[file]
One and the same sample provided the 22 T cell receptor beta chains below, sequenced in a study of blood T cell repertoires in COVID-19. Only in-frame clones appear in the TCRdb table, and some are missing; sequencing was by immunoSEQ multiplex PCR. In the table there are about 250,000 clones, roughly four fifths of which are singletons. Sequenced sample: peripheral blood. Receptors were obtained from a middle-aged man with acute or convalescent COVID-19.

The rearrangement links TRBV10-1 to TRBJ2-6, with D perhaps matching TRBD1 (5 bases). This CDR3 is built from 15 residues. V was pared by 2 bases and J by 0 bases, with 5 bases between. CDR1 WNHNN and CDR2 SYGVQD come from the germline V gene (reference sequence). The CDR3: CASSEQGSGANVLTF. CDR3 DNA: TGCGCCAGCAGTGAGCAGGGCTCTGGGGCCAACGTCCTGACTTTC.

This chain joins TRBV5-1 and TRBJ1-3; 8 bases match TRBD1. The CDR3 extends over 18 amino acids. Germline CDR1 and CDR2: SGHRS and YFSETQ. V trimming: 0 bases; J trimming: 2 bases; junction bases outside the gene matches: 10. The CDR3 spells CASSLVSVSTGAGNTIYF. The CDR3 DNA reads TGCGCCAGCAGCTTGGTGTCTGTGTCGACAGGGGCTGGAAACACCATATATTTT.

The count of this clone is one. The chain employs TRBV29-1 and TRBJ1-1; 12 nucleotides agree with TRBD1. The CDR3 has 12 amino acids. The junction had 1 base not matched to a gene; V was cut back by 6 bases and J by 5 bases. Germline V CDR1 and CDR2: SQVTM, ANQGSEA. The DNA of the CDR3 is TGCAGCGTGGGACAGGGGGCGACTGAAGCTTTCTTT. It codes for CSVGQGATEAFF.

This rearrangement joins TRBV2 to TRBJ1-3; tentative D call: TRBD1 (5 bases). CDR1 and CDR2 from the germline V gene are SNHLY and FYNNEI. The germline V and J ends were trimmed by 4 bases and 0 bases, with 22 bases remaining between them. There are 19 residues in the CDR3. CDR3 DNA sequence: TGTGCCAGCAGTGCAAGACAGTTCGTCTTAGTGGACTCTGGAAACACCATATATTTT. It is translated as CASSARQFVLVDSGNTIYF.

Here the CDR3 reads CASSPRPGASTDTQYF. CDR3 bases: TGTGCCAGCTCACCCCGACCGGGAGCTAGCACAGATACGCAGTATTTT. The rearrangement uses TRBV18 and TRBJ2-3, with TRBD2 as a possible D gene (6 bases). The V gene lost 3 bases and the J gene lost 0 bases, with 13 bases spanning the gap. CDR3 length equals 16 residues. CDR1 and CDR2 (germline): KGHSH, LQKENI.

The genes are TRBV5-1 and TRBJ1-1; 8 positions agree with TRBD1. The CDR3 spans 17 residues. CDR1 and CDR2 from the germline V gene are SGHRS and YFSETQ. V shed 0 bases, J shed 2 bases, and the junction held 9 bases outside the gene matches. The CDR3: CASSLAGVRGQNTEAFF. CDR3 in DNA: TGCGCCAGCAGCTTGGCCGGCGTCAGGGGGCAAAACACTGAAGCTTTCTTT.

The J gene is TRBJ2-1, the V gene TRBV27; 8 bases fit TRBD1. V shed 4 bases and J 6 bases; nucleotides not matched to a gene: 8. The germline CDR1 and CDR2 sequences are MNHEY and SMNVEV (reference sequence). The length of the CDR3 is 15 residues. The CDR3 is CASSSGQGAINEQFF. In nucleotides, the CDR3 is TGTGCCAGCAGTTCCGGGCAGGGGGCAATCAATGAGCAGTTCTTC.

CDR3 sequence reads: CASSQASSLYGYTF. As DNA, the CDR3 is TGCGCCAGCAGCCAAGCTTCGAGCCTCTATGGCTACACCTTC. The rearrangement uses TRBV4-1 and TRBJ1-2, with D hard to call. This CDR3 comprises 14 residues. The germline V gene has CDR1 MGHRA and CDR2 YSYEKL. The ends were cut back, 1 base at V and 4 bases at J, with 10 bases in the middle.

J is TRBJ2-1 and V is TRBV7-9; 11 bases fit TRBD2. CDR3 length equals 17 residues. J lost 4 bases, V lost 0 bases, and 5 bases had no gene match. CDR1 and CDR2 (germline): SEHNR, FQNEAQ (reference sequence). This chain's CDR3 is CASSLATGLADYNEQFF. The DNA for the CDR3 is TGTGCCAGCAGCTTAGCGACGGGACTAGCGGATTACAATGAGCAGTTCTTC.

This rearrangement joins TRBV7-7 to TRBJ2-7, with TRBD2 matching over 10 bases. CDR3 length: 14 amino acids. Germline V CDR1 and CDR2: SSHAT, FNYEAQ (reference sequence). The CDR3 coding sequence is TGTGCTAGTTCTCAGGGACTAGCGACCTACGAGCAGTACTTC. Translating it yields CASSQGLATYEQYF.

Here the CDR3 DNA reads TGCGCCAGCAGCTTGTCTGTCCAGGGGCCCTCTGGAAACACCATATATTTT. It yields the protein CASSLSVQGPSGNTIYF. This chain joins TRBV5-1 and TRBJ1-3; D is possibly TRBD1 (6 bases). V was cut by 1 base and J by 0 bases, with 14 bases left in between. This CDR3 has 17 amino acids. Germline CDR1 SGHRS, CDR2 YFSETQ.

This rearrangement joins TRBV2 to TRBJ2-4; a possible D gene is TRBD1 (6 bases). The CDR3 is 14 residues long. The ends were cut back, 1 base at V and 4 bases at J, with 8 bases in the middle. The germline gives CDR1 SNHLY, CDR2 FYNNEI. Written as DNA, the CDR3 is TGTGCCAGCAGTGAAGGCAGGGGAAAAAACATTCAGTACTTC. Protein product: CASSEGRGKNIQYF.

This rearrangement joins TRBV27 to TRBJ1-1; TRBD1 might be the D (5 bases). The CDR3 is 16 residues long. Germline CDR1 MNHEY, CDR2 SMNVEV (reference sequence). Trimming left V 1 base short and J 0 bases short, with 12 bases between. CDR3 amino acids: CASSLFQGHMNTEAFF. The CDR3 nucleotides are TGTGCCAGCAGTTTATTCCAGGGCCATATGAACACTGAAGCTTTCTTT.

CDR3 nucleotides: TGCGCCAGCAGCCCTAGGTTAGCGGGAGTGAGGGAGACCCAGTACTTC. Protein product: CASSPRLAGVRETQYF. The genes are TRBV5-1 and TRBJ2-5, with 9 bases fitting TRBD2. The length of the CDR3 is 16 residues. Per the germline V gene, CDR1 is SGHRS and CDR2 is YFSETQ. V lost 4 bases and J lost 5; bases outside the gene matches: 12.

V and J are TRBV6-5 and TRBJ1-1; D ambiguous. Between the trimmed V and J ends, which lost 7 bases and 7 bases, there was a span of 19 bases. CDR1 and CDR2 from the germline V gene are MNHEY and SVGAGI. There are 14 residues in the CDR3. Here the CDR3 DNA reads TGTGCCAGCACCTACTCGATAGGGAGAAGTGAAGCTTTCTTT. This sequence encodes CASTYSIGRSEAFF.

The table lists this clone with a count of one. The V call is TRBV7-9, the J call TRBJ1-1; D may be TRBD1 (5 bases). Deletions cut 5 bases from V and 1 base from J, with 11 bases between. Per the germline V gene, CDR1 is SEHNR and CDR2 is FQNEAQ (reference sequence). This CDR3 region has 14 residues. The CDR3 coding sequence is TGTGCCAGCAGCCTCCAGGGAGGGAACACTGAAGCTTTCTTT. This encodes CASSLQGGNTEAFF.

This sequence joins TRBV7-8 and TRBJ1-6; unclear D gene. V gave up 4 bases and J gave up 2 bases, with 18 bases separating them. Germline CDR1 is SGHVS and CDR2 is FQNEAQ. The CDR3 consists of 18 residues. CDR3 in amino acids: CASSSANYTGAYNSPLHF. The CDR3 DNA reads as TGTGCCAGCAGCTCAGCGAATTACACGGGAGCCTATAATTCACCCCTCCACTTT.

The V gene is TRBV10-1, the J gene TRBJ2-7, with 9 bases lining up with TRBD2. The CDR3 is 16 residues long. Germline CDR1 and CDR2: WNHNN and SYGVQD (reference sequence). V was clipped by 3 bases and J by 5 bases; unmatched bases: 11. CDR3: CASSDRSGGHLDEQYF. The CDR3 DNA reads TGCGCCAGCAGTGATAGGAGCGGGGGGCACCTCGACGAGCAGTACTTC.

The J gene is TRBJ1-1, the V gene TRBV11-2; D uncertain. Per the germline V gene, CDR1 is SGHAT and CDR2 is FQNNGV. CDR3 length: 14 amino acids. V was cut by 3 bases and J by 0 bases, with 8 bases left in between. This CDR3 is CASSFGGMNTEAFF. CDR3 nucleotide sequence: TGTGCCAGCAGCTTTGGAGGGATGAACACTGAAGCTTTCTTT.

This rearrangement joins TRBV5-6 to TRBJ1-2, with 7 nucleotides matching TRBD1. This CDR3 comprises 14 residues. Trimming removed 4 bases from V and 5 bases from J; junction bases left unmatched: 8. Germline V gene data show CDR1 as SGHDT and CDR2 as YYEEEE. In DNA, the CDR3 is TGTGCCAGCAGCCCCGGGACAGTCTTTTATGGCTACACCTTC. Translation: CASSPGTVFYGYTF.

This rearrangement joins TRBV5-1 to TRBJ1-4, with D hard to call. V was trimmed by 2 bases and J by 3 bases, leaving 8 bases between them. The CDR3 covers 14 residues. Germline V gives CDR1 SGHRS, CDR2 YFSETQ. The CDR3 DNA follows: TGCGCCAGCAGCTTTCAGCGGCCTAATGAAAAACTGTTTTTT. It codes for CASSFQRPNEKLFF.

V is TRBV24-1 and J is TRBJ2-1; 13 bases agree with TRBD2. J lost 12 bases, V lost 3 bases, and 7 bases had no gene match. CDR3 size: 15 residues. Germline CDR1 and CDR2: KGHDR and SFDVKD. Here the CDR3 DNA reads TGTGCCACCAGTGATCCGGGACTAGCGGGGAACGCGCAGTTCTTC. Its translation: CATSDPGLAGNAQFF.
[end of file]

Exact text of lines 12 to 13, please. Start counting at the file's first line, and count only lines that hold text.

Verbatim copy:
Here the CDR3 DNA reads TGCGCCAGCAGCTTGTCTGTCCAGGGGCCCTCTGGAAACACCATATATTTT. It yields the protein CASSLSVQGPSGNTIYF. This chain joins TRBV5-1 and TRBJ1-3; D is possibly TRBD1 (6 bases). V was cut by 1 base and J by 0 bases, with 14 bases left in between. This CDR3 has 17 amino acids. Germline CDR1 SGHRS, CDR2 YFSETQ.

This rearrangement joins TRBV2 to TRBJ2-4; a possible D gene is TRBD1 (6 bases). The CDR3 is 14 residues long. The ends were cut back, 1 base at V and 4 bases at J, with 8 bases in the middle. The germline gives CDR1 SNHLY, CDR2 FYNNEI. Written as DNA, the CDR3 is TGTGCCAGCAGTGAAGGCAGGGGAAAAAACATTCAGTACTTC. Protein product: CASSEGRGKNIQYF.